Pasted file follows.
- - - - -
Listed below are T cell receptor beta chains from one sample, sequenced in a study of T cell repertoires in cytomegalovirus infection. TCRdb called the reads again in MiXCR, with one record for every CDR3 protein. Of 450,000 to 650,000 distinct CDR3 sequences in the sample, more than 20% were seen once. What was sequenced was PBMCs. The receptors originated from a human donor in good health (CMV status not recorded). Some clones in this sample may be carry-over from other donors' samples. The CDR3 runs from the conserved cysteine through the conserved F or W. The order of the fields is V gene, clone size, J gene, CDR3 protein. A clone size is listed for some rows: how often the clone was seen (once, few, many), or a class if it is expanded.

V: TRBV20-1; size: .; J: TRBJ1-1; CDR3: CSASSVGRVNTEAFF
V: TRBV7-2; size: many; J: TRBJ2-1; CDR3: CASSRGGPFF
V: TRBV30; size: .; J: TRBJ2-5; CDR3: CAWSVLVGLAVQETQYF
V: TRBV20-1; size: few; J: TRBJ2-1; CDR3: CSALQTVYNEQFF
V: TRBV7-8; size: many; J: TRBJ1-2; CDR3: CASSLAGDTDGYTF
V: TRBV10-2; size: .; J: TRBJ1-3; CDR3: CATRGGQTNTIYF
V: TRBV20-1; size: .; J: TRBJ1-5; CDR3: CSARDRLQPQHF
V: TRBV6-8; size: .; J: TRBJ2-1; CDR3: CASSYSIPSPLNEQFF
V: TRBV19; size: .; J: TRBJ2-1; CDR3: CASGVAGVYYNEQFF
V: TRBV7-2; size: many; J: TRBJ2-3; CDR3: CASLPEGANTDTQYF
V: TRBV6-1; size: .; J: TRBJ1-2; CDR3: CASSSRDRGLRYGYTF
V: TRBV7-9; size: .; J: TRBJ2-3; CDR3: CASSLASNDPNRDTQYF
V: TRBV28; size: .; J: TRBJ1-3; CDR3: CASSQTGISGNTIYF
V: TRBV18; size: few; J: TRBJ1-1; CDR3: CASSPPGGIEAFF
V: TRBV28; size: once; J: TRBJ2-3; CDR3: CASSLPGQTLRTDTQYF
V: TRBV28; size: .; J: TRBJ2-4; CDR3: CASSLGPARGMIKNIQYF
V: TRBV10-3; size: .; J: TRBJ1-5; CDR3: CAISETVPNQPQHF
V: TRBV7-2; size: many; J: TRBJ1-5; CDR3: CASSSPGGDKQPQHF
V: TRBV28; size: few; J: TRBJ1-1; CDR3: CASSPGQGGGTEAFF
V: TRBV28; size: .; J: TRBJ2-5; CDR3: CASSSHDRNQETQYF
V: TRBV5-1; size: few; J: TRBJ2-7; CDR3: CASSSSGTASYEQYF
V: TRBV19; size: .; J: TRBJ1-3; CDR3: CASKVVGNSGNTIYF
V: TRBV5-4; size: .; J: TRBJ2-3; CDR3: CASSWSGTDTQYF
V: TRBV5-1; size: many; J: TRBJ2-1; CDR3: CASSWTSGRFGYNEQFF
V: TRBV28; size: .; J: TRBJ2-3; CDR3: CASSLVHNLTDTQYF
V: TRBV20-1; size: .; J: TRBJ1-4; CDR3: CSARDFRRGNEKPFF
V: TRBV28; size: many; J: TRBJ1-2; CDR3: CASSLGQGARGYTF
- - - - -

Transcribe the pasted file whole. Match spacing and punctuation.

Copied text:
Listed below are T cell receptor beta chains from one sample, sequenced in a study of T cell repertoires in cytomegalovirus infection. TCRdb called the reads again in MiXCR, with one record for every CDR3 protein. Of 450,000 to 650,000 distinct CDR3 sequences in the sample, more than 20% were seen once. What was sequenced was PBMCs. The receptors originated from a human donor in good health (CMV status not recorded). Some clones in this sample may be carry-over from other donors' samples. The CDR3 runs from the conserved cysteine through the conserved F or W. The order of the fields is V gene, clone size, J gene, CDR3 protein. A clone size is listed for some rows: how often the clone was seen (once, few, many), or a class if it is expanded.

V: TRBV20-1; size: .; J: TRBJ1-1; CDR3: CSASSVGRVNTEAFF
V: TRBV7-2; size: many; J: TRBJ2-1; CDR3: CASSRGGPFF
V: TRBV30; size: .; J: TRBJ2-5; CDR3: CAWSVLVGLAVQETQYF
V: TRBV20-1; size: few; J: TRBJ2-1; CDR3: CSALQTVYNEQFF
V: TRBV7-8; size: many; J: TRBJ1-2; CDR3: CASSLAGDTDGYTF
V: TRBV10-2; size: .; J: TRBJ1-3; CDR3: CATRGGQTNTIYF
V: TRBV20-1; size: .; J: TRBJ1-5; CDR3: CSARDRLQPQHF
V: TRBV6-8; size: .; J: TRBJ2-1; CDR3: CASSYSIPSPLNEQFF
V: TRBV19; size: .; J: TRBJ2-1; CDR3: CASGVAGVYYNEQFF
V: TRBV7-2; size: many; J: TRBJ2-3; CDR3: CASLPEGANTDTQYF
V: TRBV6-1; size: .; J: TRBJ1-2; CDR3: CASSSRDRGLRYGYTF
V: TRBV7-9; size: .; J: TRBJ2-3; CDR3: CASSLASNDPNRDTQYF
V: TRBV28; size: .; J: TRBJ1-3; CDR3: CASSQTGISGNTIYF
V: TRBV18; size: few; J: TRBJ1-1; CDR3: CASSPPGGIEAFF
V: TRBV28; size: once; J: TRBJ2-3; CDR3: CASSLPGQTLRTDTQYF
V: TRBV28; size: .; J: TRBJ2-4; CDR3: CASSLGPARGMIKNIQYF
V: TRBV10-3; size: .; J: TRBJ1-5; CDR3: CAISETVPNQPQHF
V: TRBV7-2; size: many; J: TRBJ1-5; CDR3: CASSSPGGDKQPQHF
V: TRBV28; size: few; J: TRBJ1-1; CDR3: CASSPGQGGGTEAFF
V: TRBV28; size: .; J: TRBJ2-5; CDR3: CASSSHDRNQETQYF
V: TRBV5-1; size: few; J: TRBJ2-7; CDR3: CASSSSGTASYEQYF
V: TRBV19; size: .; J: TRBJ1-3; CDR3: CASKVVGNSGNTIYF
V: TRBV5-4; size: .; J: TRBJ2-3; CDR3: CASSWSGTDTQYF
V: TRBV5-1; size: many; J: TRBJ2-1; CDR3: CASSWTSGRFGYNEQFF
V: TRBV28; size: .; J: TRBJ2-3; CDR3: CASSLVHNLTDTQYF
V: TRBV20-1; size: .; J: TRBJ1-4; CDR3: CSARDFRRGNEKPFF
V: TRBV28; size: many; J: TRBJ1-2; CDR3: CASSLGQGARGYTF